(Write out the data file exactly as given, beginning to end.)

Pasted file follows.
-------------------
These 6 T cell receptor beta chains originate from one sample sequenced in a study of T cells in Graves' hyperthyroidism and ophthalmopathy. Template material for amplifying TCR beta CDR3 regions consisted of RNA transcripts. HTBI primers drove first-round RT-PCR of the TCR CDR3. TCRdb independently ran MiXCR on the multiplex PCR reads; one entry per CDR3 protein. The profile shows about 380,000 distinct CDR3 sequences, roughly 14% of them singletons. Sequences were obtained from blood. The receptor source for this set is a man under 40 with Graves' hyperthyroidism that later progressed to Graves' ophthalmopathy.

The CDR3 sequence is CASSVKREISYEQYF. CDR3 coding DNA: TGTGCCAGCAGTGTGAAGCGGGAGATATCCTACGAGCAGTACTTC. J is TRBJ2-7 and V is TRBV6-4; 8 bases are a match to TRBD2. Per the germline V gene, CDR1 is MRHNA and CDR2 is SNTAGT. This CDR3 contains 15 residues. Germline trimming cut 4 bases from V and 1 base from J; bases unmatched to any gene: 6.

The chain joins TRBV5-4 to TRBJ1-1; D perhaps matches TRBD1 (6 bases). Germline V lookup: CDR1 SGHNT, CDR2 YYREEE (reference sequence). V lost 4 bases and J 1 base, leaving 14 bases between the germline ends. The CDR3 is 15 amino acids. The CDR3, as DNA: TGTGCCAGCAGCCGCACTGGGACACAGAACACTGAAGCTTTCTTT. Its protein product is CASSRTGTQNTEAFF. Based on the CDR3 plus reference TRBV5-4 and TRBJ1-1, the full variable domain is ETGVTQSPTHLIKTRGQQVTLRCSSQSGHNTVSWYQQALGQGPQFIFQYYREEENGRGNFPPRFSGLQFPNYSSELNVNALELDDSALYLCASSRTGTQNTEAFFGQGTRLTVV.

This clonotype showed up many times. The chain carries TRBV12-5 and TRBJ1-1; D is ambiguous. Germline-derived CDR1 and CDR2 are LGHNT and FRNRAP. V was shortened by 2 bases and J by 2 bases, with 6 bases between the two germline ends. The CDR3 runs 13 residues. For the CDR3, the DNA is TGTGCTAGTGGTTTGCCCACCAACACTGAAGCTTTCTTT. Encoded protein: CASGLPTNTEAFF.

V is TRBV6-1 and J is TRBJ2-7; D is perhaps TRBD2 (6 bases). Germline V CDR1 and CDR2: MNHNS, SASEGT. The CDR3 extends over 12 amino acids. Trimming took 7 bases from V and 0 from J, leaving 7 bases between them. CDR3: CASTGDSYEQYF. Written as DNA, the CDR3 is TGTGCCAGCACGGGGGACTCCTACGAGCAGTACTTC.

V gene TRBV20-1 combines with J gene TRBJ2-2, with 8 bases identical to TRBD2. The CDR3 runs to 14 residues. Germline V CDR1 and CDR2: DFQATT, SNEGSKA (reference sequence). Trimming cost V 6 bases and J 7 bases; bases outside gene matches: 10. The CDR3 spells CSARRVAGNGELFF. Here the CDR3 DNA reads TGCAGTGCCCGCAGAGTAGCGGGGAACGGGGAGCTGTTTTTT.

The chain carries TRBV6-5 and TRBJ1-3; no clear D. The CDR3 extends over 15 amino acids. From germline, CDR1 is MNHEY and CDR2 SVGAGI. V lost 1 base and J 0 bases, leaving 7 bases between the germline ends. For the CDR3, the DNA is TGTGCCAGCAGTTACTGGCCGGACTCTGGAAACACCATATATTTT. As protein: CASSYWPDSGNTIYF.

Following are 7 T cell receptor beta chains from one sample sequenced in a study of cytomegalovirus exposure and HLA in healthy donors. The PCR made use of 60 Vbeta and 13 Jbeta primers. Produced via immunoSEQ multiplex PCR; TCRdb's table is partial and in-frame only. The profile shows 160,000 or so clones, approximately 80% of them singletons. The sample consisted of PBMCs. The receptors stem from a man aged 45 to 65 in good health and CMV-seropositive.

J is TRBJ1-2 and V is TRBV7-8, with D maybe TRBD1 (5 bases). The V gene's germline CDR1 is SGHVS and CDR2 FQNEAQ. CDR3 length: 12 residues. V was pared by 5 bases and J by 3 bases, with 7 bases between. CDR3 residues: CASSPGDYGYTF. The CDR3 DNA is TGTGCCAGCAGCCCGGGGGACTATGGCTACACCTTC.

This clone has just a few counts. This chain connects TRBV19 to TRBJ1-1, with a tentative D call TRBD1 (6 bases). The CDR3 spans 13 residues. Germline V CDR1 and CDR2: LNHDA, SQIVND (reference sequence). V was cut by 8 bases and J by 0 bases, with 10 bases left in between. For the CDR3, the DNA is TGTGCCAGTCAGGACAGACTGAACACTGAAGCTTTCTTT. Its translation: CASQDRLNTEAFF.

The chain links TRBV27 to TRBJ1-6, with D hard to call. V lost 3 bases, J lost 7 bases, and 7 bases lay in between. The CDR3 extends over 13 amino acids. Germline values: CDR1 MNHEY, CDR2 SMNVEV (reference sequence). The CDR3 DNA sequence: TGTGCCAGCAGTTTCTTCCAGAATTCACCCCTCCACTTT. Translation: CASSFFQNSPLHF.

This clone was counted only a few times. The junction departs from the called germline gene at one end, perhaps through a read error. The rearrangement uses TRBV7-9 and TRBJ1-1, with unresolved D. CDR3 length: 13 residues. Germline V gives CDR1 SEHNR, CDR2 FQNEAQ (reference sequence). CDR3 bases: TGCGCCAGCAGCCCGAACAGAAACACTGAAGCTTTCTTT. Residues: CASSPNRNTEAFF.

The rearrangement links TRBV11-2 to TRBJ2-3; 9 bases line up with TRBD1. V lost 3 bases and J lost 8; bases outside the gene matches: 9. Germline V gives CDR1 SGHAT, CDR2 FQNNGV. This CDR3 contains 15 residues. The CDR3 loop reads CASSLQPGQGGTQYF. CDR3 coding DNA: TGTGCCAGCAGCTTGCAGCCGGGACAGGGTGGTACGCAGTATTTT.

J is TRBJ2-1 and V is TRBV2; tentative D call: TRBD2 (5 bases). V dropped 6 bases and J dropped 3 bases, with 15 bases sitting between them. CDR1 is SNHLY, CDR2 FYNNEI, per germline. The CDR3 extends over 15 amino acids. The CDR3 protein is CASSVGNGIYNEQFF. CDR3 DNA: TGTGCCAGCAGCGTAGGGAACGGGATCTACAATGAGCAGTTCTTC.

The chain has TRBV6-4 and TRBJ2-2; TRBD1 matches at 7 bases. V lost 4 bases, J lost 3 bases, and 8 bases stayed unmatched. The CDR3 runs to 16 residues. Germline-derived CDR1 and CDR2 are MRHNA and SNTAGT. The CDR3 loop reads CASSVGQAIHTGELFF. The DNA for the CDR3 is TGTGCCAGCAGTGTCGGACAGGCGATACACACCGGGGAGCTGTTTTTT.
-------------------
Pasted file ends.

These 6 T cell receptor beta chains originate from one sample sequenced in a study of T cells in Graves' hyperthyroidism and ophthalmopathy. Template material for amplifying TCR beta CDR3 regions consisted of RNA transcripts. HTBI primers drove first-round RT-PCR of the TCR CDR3. TCRdb independently ran MiXCR on the multiplex PCR reads; one entry per CDR3 protein. The profile shows about 380,000 distinct CDR3 sequences, roughly 14% of them singletons. Sequences were obtained from blood. The receptor source for this set is a man under 40 with Graves' hyperthyroidism that later progressed to Graves' ophthalmopathy.

The CDR3 sequence is CASSVKREISYEQYF. CDR3 coding DNA: TGTGCCAGCAGTGTGAAGCGGGAGATATCCTACGAGCAGTACTTC. J is TRBJ2-7 and V is TRBV6-4; 8 bases are a match to TRBD2. Per the germline V gene, CDR1 is MRHNA and CDR2 is SNTAGT. This CDR3 contains 15 residues. Germline trimming cut 4 bases from V and 1 base from J; bases unmatched to any gene: 6.

The chain joins TRBV5-4 to TRBJ1-1; D perhaps matches TRBD1 (6 bases). Germline V lookup: CDR1 SGHNT, CDR2 YYREEE (reference sequence). V lost 4 bases and J 1 base, leaving 14 bases between the germline ends. The CDR3 is 15 amino acids. The CDR3, as DNA: TGTGCCAGCAGCCGCACTGGGACACAGAACACTGAAGCTTTCTTT. Its protein product is CASSRTGTQNTEAFF. Based on the CDR3 plus reference TRBV5-4 and TRBJ1-1, the full variable domain is ETGVTQSPTHLIKTRGQQVTLRCSSQSGHNTVSWYQQALGQGPQFIFQYYREEENGRGNFPPRFSGLQFPNYSSELNVNALELDDSALYLCASSRTGTQNTEAFFGQGTRLTVV.

This clonotype showed up many times. The chain carries TRBV12-5 and TRBJ1-1; D is ambiguous. Germline-derived CDR1 and CDR2 are LGHNT and FRNRAP. V was shortened by 2 bases and J by 2 bases, with 6 bases between the two germline ends. The CDR3 runs 13 residues. For the CDR3, the DNA is TGTGCTAGTGGTTTGCCCACCAACACTGAAGCTTTCTTT. Encoded protein: CASGLPTNTEAFF.

V is TRBV6-1 and J is TRBJ2-7; D is perhaps TRBD2 (6 bases). Germline V CDR1 and CDR2: MNHNS, SASEGT. The CDR3 extends over 12 amino acids. Trimming took 7 bases from V and 0 from J, leaving 7 bases between them. CDR3: CASTGDSYEQYF. Written as DNA, the CDR3 is TGTGCCAGCACGGGGGACTCCTACGAGCAGTACTTC.

V gene TRBV20-1 combines with J gene TRBJ2-2, with 8 bases identical to TRBD2. The CDR3 runs to 14 residues. Germline V CDR1 and CDR2: DFQATT, SNEGSKA (reference sequence). Trimming cost V 6 bases and J 7 bases; bases outside gene matches: 10. The CDR3 spells CSARRVAGNGELFF. Here the CDR3 DNA reads TGCAGTGCCCGCAGAGTAGCGGGGAACGGGGAGCTGTTTTTT.

The chain carries TRBV6-5 and TRBJ1-3; no clear D. The CDR3 extends over 15 amino acids. From germline, CDR1 is MNHEY and CDR2 SVGAGI. V lost 1 base and J 0 bases, leaving 7 bases between the germline ends. For the CDR3, the DNA is TGTGCCAGCAGTTACTGGCCGGACTCTGGAAACACCATATATTTT. As protein: CASSYWPDSGNTIYF.

Following are 7 T cell receptor beta chains from one sample sequenced in a study of cytomegalovirus exposure and HLA in healthy donors. The PCR made use of 60 Vbeta and 13 Jbeta primers. Produced via immunoSEQ multiplex PCR; TCRdb's table is partial and in-frame only. The profile shows 160,000 or so clones, approximately 80% of them singletons. The sample consisted of PBMCs. The receptors stem from a man aged 45 to 65 in good health and CMV-seropositive.

J is TRBJ1-2 and V is TRBV7-8, with D maybe TRBD1 (5 bases). The V gene's germline CDR1 is SGHVS and CDR2 FQNEAQ. CDR3 length: 12 residues. V was pared by 5 bases and J by 3 bases, with 7 bases between. CDR3 residues: CASSPGDYGYTF. The CDR3 DNA is TGTGCCAGCAGCCCGGGGGACTATGGCTACACCTTC.

This clone has just a few counts. This chain connects TRBV19 to TRBJ1-1, with a tentative D call TRBD1 (6 bases). The CDR3 spans 13 residues. Germline V CDR1 and CDR2: LNHDA, SQIVND (reference sequence). V was cut by 8 bases and J by 0 bases, with 10 bases left in between. For the CDR3, the DNA is TGTGCCAGTCAGGACAGACTGAACACTGAAGCTTTCTTT. Its translation: CASQDRLNTEAFF.

The chain links TRBV27 to TRBJ1-6, with D hard to call. V lost 3 bases, J lost 7 bases, and 7 bases lay in between. The CDR3 extends over 13 amino acids. Germline values: CDR1 MNHEY, CDR2 SMNVEV (reference sequence). The CDR3 DNA sequence: TGTGCCAGCAGTTTCTTCCAGAATTCACCCCTCCACTTT. Translation: CASSFFQNSPLHF.

This clone was counted only a few times. The junction departs from the called germline gene at one end, perhaps through a read error. The rearrangement uses TRBV7-9 and TRBJ1-1, with unresolved D. CDR3 length: 13 residues. Germline V gives CDR1 SEHNR, CDR2 FQNEAQ (reference sequence). CDR3 bases: TGCGCCAGCAGCCCGAACAGAAACACTGAAGCTTTCTTT. Residues: CASSPNRNTEAFF.

The rearrangement links TRBV11-2 to TRBJ2-3; 9 bases line up with TRBD1. V lost 3 bases and J lost 8; bases outside the gene matches: 9. Germline V gives CDR1 SGHAT, CDR2 FQNNGV. This CDR3 contains 15 residues. The CDR3 loop reads CASSLQPGQGGTQYF. CDR3 coding DNA: TGTGCCAGCAGCTTGCAGCCGGGACAGGGTGGTACGCAGTATTTT.

J is TRBJ2-1 and V is TRBV2; tentative D call: TRBD2 (5 bases). V dropped 6 bases and J dropped 3 bases, with 15 bases sitting between them. CDR1 is SNHLY, CDR2 FYNNEI, per germline. The CDR3 extends over 15 amino acids. The CDR3 protein is CASSVGNGIYNEQFF. CDR3 DNA: TGTGCCAGCAGCGTAGGGAACGGGATCTACAATGAGCAGTTCTTC.

The chain has TRBV6-4 and TRBJ2-2; TRBD1 matches at 7 bases. V lost 4 bases, J lost 3 bases, and 8 bases stayed unmatched. The CDR3 runs to 16 residues. Germline-derived CDR1 and CDR2 are MRHNA and SNTAGT. The CDR3 loop reads CASSVGQAIHTGELFF. The DNA for the CDR3 is TGTGCCAGCAGTGTCGGACAGGCGATACACACCGGGGAGCTGTTTTTT.